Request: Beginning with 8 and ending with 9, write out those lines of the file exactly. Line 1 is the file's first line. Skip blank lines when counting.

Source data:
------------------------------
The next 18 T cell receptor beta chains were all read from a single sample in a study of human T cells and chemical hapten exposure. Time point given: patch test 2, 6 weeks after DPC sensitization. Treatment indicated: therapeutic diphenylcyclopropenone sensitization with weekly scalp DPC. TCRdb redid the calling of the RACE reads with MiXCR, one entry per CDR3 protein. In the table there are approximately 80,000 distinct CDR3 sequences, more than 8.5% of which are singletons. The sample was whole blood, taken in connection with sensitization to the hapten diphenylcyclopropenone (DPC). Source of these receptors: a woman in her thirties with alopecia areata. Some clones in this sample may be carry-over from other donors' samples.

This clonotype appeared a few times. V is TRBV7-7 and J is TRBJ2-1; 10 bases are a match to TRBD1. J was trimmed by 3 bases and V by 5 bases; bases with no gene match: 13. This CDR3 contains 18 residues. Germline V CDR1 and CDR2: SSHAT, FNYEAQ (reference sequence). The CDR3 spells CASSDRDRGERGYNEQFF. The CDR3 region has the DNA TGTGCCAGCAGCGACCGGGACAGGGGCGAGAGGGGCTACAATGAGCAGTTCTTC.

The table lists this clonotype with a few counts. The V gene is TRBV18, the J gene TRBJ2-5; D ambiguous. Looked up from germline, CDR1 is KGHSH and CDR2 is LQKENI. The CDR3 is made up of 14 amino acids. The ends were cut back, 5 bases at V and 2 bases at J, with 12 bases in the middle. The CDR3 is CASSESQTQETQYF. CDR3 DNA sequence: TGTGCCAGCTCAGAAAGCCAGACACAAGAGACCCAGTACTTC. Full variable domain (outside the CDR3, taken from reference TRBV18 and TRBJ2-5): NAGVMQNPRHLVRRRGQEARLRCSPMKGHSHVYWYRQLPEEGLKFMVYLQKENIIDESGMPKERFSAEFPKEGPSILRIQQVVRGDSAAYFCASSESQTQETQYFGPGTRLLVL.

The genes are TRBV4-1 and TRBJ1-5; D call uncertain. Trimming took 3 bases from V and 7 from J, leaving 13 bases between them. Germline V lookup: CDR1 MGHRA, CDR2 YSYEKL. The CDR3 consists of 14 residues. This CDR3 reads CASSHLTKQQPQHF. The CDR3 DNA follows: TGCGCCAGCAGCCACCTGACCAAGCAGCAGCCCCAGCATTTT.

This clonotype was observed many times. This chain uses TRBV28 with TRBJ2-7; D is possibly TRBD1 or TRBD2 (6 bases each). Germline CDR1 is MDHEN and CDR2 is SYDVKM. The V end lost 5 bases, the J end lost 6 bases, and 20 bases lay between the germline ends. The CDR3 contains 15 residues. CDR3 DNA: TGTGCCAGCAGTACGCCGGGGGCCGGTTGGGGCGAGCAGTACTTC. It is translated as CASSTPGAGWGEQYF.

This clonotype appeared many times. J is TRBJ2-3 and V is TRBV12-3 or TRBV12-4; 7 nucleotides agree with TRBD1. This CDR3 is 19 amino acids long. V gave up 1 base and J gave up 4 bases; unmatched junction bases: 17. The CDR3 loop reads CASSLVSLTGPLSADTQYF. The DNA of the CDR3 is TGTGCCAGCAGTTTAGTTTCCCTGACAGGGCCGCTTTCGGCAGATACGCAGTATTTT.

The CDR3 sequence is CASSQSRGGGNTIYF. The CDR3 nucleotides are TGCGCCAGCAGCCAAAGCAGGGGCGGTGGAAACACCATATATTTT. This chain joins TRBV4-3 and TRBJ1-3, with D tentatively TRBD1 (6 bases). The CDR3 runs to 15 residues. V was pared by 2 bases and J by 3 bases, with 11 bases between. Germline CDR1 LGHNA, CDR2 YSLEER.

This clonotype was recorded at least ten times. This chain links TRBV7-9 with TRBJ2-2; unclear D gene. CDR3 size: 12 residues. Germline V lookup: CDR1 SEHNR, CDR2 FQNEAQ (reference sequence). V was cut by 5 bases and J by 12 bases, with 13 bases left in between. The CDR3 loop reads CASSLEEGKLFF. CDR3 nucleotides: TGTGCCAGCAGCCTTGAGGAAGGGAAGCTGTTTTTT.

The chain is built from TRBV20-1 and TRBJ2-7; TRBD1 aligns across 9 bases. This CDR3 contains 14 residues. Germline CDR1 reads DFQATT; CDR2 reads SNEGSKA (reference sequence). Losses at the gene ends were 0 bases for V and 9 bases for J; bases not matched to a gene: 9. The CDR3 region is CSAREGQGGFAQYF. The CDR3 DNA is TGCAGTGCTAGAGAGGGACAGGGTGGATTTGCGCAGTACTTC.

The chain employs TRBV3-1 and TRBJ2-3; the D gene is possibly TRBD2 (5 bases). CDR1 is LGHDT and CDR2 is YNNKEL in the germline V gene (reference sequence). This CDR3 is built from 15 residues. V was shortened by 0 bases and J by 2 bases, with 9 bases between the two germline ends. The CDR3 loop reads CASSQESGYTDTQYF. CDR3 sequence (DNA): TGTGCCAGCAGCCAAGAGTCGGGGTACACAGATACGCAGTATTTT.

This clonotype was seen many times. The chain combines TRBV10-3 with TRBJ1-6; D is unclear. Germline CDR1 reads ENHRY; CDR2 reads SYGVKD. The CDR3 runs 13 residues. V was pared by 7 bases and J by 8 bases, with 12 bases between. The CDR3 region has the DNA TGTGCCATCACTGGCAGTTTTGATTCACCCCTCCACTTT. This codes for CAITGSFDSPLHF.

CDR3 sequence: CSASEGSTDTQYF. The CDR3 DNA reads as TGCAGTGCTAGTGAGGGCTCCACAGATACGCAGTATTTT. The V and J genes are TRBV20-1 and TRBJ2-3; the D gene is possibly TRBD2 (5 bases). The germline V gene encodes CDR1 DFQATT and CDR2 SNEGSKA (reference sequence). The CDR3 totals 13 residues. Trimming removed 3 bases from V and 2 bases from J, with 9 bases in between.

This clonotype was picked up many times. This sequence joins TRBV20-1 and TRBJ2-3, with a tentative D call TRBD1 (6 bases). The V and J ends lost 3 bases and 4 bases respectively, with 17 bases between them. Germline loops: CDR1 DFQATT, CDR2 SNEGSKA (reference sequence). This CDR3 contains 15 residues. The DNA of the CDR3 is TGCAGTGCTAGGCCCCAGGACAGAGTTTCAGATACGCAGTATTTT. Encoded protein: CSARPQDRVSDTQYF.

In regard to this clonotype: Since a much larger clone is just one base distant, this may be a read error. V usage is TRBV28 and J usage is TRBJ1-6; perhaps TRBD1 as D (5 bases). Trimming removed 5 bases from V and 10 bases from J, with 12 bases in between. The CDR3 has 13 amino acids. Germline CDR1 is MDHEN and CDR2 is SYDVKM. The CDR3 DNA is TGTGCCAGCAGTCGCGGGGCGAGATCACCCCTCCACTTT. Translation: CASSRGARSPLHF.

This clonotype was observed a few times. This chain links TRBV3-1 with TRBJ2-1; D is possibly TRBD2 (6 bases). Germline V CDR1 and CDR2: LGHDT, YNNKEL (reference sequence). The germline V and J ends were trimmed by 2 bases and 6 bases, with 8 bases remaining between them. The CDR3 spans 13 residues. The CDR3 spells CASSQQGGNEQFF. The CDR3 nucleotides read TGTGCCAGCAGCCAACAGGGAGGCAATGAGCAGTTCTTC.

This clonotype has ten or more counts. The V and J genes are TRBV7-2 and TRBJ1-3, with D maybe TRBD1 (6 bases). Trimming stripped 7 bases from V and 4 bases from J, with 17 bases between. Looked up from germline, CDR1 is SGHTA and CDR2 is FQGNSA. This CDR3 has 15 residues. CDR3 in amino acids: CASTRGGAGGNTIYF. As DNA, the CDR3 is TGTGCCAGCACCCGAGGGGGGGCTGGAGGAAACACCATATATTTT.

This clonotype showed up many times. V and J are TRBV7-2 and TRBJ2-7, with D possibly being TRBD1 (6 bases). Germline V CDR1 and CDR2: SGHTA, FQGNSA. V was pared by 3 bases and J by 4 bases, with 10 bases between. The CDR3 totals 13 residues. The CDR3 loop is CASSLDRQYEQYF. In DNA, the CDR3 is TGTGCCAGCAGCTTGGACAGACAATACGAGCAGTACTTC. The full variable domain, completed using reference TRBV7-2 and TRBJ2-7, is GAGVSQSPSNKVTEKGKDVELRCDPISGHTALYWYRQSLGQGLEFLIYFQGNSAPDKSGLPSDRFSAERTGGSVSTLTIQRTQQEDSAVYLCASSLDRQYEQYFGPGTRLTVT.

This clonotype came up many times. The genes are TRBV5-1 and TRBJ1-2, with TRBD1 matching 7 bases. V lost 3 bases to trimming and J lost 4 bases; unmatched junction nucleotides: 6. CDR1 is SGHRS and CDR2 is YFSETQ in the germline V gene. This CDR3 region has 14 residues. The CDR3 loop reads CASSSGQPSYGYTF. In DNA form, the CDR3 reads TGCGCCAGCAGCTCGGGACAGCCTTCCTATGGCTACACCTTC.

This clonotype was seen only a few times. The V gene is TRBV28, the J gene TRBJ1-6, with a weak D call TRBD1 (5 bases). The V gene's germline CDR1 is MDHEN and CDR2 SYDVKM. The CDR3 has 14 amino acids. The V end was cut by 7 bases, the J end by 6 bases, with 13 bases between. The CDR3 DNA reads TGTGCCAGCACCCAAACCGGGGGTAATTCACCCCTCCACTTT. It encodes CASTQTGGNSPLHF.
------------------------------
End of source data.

This clonotype was recorded at least ten times. This chain links TRBV7-9 with TRBJ2-2; unclear D gene. CDR3 size: 12 residues. Germline V lookup: CDR1 SEHNR, CDR2 FQNEAQ (reference sequence). V was cut by 5 bases and J by 12 bases, with 13 bases left in between. The CDR3 loop reads CASSLEEGKLFF. CDR3 nucleotides: TGTGCCAGCAGCCTTGAGGAAGGGAAGCTGTTTTTT.

The chain is built from TRBV20-1 and TRBJ2-7; TRBD1 aligns across 9 bases. This CDR3 contains 14 residues. Germline CDR1 reads DFQATT; CDR2 reads SNEGSKA (reference sequence). Losses at the gene ends were 0 bases for V and 9 bases for J; bases not matched to a gene: 9. The CDR3 region is CSAREGQGGFAQYF. The CDR3 DNA is TGCAGTGCTAGAGAGGGACAGGGTGGATTTGCGCAGTACTTC.